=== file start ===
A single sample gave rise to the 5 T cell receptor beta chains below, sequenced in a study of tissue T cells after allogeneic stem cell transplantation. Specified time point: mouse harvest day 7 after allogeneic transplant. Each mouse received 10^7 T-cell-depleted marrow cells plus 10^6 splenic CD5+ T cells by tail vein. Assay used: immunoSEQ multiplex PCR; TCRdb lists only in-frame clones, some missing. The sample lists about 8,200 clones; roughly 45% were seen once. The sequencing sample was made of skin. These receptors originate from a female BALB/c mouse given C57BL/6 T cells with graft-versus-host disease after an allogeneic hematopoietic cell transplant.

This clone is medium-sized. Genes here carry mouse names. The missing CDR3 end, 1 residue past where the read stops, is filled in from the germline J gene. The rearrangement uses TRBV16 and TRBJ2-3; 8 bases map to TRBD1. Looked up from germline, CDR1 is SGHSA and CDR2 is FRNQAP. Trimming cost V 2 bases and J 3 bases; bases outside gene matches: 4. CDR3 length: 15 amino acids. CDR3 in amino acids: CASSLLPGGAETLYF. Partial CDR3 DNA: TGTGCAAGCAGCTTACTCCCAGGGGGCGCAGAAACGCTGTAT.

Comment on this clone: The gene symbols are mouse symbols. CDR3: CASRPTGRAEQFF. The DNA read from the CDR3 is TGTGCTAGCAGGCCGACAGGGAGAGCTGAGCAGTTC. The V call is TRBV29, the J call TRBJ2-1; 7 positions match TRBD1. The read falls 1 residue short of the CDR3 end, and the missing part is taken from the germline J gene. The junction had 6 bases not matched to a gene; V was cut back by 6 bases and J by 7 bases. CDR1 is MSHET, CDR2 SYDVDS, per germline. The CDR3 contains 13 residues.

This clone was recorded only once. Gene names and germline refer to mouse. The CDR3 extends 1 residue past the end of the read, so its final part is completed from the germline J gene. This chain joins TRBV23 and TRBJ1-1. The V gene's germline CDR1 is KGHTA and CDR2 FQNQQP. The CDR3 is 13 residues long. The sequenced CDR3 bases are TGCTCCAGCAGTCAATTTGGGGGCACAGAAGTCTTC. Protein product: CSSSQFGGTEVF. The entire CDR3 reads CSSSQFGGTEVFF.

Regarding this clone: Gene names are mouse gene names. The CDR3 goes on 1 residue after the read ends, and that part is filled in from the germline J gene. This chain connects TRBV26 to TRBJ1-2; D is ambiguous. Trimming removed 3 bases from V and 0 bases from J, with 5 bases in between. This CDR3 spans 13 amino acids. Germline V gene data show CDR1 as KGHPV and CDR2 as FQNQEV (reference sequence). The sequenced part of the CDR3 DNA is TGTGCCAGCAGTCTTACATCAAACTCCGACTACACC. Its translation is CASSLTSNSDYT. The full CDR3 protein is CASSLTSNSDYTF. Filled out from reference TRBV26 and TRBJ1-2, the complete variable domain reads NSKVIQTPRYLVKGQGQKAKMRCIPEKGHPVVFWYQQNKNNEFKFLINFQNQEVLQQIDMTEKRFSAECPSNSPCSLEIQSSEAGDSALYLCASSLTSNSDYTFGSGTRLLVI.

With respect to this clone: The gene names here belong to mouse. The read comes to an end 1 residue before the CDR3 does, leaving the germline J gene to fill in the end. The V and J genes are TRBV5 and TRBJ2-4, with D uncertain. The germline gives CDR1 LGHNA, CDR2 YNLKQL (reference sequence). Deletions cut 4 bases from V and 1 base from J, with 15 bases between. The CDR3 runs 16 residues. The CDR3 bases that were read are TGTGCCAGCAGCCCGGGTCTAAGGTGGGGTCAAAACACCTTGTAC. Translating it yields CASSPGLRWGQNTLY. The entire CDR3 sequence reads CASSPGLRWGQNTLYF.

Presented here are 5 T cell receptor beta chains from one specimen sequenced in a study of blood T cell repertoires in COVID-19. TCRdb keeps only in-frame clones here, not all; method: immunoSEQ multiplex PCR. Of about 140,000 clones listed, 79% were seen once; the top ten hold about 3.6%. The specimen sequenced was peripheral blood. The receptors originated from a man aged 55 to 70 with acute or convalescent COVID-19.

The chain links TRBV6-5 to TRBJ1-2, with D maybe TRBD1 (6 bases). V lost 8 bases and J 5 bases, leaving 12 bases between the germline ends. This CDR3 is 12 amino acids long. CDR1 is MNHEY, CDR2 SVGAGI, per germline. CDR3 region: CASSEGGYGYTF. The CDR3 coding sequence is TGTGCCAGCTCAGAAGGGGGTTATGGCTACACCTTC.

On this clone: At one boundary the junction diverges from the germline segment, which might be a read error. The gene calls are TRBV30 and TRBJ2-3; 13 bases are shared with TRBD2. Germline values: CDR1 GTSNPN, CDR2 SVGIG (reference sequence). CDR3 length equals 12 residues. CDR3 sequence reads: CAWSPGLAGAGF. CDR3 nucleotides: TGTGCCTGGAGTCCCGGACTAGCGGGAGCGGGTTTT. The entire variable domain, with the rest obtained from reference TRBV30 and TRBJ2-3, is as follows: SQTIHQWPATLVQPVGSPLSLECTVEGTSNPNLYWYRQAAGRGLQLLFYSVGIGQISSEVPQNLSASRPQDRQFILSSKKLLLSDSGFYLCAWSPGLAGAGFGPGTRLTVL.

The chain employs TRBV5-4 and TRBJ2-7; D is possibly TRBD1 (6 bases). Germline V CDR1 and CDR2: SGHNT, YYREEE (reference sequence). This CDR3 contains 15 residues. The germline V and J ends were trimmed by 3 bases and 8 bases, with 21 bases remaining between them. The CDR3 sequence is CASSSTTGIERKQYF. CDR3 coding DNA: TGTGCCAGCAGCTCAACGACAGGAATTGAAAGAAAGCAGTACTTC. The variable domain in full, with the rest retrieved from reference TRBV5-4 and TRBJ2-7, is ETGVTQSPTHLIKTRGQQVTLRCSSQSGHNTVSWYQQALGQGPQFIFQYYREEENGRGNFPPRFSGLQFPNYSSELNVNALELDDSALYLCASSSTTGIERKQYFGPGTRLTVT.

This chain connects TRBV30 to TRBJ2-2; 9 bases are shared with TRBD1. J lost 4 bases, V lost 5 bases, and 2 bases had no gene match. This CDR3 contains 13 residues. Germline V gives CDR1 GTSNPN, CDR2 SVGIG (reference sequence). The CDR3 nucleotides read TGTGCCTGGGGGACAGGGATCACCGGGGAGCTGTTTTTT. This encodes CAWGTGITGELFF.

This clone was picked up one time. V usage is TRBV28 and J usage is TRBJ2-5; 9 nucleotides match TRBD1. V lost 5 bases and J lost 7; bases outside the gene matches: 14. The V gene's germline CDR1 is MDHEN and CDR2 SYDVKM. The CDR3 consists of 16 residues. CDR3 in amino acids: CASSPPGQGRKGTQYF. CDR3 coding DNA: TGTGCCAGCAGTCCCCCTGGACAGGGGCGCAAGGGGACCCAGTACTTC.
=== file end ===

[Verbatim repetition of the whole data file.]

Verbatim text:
A single sample gave rise to the 5 T cell receptor beta chains below, sequenced in a study of tissue T cells after allogeneic stem cell transplantation. Specified time point: mouse harvest day 7 after allogeneic transplant. Each mouse received 10^7 T-cell-depleted marrow cells plus 10^6 splenic CD5+ T cells by tail vein. Assay used: immunoSEQ multiplex PCR; TCRdb lists only in-frame clones, some missing. The sample lists about 8,200 clones; roughly 45% were seen once. The sequencing sample was made of skin. These receptors originate from a female BALB/c mouse given C57BL/6 T cells with graft-versus-host disease after an allogeneic hematopoietic cell transplant.

This clone is medium-sized. Genes here carry mouse names. The missing CDR3 end, 1 residue past where the read stops, is filled in from the germline J gene. The rearrangement uses TRBV16 and TRBJ2-3; 8 bases map to TRBD1. Looked up from germline, CDR1 is SGHSA and CDR2 is FRNQAP. Trimming cost V 2 bases and J 3 bases; bases outside gene matches: 4. CDR3 length: 15 amino acids. CDR3 in amino acids: CASSLLPGGAETLYF. Partial CDR3 DNA: TGTGCAAGCAGCTTACTCCCAGGGGGCGCAGAAACGCTGTAT.

Comment on this clone: The gene symbols are mouse symbols. CDR3: CASRPTGRAEQFF. The DNA read from the CDR3 is TGTGCTAGCAGGCCGACAGGGAGAGCTGAGCAGTTC. The V call is TRBV29, the J call TRBJ2-1; 7 positions match TRBD1. The read falls 1 residue short of the CDR3 end, and the missing part is taken from the germline J gene. The junction had 6 bases not matched to a gene; V was cut back by 6 bases and J by 7 bases. CDR1 is MSHET, CDR2 SYDVDS, per germline. The CDR3 contains 13 residues.

This clone was recorded only once. Gene names and germline refer to mouse. The CDR3 extends 1 residue past the end of the read, so its final part is completed from the germline J gene. This chain joins TRBV23 and TRBJ1-1. The V gene's germline CDR1 is KGHTA and CDR2 FQNQQP. The CDR3 is 13 residues long. The sequenced CDR3 bases are TGCTCCAGCAGTCAATTTGGGGGCACAGAAGTCTTC. Protein product: CSSSQFGGTEVF. The entire CDR3 reads CSSSQFGGTEVFF.

Regarding this clone: Gene names are mouse gene names. The CDR3 goes on 1 residue after the read ends, and that part is filled in from the germline J gene. This chain connects TRBV26 to TRBJ1-2; D is ambiguous. Trimming removed 3 bases from V and 0 bases from J, with 5 bases in between. This CDR3 spans 13 amino acids. Germline V gene data show CDR1 as KGHPV and CDR2 as FQNQEV (reference sequence). The sequenced part of the CDR3 DNA is TGTGCCAGCAGTCTTACATCAAACTCCGACTACACC. Its translation is CASSLTSNSDYT. The full CDR3 protein is CASSLTSNSDYTF. Filled out from reference TRBV26 and TRBJ1-2, the complete variable domain reads NSKVIQTPRYLVKGQGQKAKMRCIPEKGHPVVFWYQQNKNNEFKFLINFQNQEVLQQIDMTEKRFSAECPSNSPCSLEIQSSEAGDSALYLCASSLTSNSDYTFGSGTRLLVI.

With respect to this clone: The gene names here belong to mouse. The read comes to an end 1 residue before the CDR3 does, leaving the germline J gene to fill in the end. The V and J genes are TRBV5 and TRBJ2-4, with D uncertain. The germline gives CDR1 LGHNA, CDR2 YNLKQL (reference sequence). Deletions cut 4 bases from V and 1 base from J, with 15 bases between. The CDR3 runs 16 residues. The CDR3 bases that were read are TGTGCCAGCAGCCCGGGTCTAAGGTGGGGTCAAAACACCTTGTAC. Translating it yields CASSPGLRWGQNTLY. The entire CDR3 sequence reads CASSPGLRWGQNTLYF.

Presented here are 5 T cell receptor beta chains from one specimen sequenced in a study of blood T cell repertoires in COVID-19. TCRdb keeps only in-frame clones here, not all; method: immunoSEQ multiplex PCR. Of about 140,000 clones listed, 79% were seen once; the top ten hold about 3.6%. The specimen sequenced was peripheral blood. The receptors originated from a man aged 55 to 70 with acute or convalescent COVID-19.

The chain links TRBV6-5 to TRBJ1-2, with D maybe TRBD1 (6 bases). V lost 8 bases and J 5 bases, leaving 12 bases between the germline ends. This CDR3 is 12 amino acids long. CDR1 is MNHEY, CDR2 SVGAGI, per germline. CDR3 region: CASSEGGYGYTF. The CDR3 coding sequence is TGTGCCAGCTCAGAAGGGGGTTATGGCTACACCTTC.

On this clone: At one boundary the junction diverges from the germline segment, which might be a read error. The gene calls are TRBV30 and TRBJ2-3; 13 bases are shared with TRBD2. Germline values: CDR1 GTSNPN, CDR2 SVGIG (reference sequence). CDR3 length equals 12 residues. CDR3 sequence reads: CAWSPGLAGAGF. CDR3 nucleotides: TGTGCCTGGAGTCCCGGACTAGCGGGAGCGGGTTTT. The entire variable domain, with the rest obtained from reference TRBV30 and TRBJ2-3, is as follows: SQTIHQWPATLVQPVGSPLSLECTVEGTSNPNLYWYRQAAGRGLQLLFYSVGIGQISSEVPQNLSASRPQDRQFILSSKKLLLSDSGFYLCAWSPGLAGAGFGPGTRLTVL.

The chain employs TRBV5-4 and TRBJ2-7; D is possibly TRBD1 (6 bases). Germline V CDR1 and CDR2: SGHNT, YYREEE (reference sequence). This CDR3 contains 15 residues. The germline V and J ends were trimmed by 3 bases and 8 bases, with 21 bases remaining between them. The CDR3 sequence is CASSSTTGIERKQYF. CDR3 coding DNA: TGTGCCAGCAGCTCAACGACAGGAATTGAAAGAAAGCAGTACTTC. The variable domain in full, with the rest retrieved from reference TRBV5-4 and TRBJ2-7, is ETGVTQSPTHLIKTRGQQVTLRCSSQSGHNTVSWYQQALGQGPQFIFQYYREEENGRGNFPPRFSGLQFPNYSSELNVNALELDDSALYLCASSSTTGIERKQYFGPGTRLTVT.

This chain connects TRBV30 to TRBJ2-2; 9 bases are shared with TRBD1. J lost 4 bases, V lost 5 bases, and 2 bases had no gene match. This CDR3 contains 13 residues. Germline V gives CDR1 GTSNPN, CDR2 SVGIG (reference sequence). The CDR3 nucleotides read TGTGCCTGGGGGACAGGGATCACCGGGGAGCTGTTTTTT. This encodes CAWGTGITGELFF.

This clone was picked up one time. V usage is TRBV28 and J usage is TRBJ2-5; 9 nucleotides match TRBD1. V lost 5 bases and J lost 7; bases outside the gene matches: 14. The V gene's germline CDR1 is MDHEN and CDR2 SYDVKM. The CDR3 consists of 16 residues. CDR3 in amino acids: CASSPPGQGRKGTQYF. CDR3 coding DNA: TGTGCCAGCAGTCCCCCTGGACAGGGGCGCAAGGGGACCCAGTACTTC.